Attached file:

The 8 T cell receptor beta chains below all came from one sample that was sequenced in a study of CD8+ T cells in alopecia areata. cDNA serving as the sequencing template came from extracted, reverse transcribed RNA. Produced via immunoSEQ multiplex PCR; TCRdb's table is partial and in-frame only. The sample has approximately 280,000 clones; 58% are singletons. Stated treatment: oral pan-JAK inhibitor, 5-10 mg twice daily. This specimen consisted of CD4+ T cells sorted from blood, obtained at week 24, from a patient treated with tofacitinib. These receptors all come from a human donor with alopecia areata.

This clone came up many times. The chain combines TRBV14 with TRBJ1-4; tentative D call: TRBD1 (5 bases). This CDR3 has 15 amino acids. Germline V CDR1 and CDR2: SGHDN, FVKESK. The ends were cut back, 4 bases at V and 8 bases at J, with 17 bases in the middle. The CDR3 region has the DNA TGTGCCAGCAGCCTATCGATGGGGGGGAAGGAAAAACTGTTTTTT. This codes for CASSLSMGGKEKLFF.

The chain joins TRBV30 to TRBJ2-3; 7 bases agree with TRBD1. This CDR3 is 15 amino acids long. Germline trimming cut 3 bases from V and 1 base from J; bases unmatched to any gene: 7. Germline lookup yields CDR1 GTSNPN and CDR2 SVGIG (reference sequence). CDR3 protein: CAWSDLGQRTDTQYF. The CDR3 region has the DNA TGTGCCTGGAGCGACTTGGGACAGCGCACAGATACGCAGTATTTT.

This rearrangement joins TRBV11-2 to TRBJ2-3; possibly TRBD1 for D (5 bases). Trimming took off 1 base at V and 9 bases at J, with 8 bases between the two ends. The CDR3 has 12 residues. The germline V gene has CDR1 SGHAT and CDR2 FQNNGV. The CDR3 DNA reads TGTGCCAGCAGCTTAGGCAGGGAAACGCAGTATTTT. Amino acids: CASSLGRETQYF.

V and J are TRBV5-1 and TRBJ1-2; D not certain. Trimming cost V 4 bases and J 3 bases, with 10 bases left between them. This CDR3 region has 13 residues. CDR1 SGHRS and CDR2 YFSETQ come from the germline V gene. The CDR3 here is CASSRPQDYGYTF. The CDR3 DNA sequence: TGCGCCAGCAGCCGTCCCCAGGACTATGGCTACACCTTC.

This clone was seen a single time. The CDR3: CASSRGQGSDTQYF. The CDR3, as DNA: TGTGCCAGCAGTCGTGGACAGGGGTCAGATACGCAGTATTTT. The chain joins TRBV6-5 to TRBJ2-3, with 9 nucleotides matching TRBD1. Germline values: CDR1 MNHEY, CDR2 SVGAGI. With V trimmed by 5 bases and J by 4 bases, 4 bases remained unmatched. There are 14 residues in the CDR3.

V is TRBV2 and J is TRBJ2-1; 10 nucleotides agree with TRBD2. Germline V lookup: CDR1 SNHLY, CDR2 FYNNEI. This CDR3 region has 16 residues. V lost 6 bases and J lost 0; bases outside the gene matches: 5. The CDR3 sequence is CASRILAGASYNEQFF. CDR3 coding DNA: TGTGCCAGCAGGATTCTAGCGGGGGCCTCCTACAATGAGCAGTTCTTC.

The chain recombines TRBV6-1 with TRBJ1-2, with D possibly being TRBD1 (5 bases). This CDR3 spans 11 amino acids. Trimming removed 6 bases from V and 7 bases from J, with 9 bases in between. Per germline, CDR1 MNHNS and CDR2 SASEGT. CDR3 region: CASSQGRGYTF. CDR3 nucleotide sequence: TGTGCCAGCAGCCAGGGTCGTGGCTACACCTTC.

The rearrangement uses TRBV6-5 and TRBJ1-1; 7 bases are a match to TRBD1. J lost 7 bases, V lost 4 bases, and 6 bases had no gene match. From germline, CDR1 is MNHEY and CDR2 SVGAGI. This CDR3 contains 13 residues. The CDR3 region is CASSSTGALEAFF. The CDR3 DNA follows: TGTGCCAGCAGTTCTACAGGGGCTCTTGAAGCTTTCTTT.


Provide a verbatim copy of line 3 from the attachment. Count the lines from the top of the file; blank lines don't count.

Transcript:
The chain joins TRBV30 to TRBJ2-3; 7 bases agree with TRBD1. This CDR3 is 15 amino acids long. Germline trimming cut 3 bases from V and 1 base from J; bases unmatched to any gene: 7. Germline lookup yields CDR1 GTSNPN and CDR2 SVGIG (reference sequence). CDR3 protein: CAWSDLGQRTDTQYF. The CDR3 region has the DNA TGTGCCTGGAGCGACTTGGGACAGCGCACAGATACGCAGTATTTT.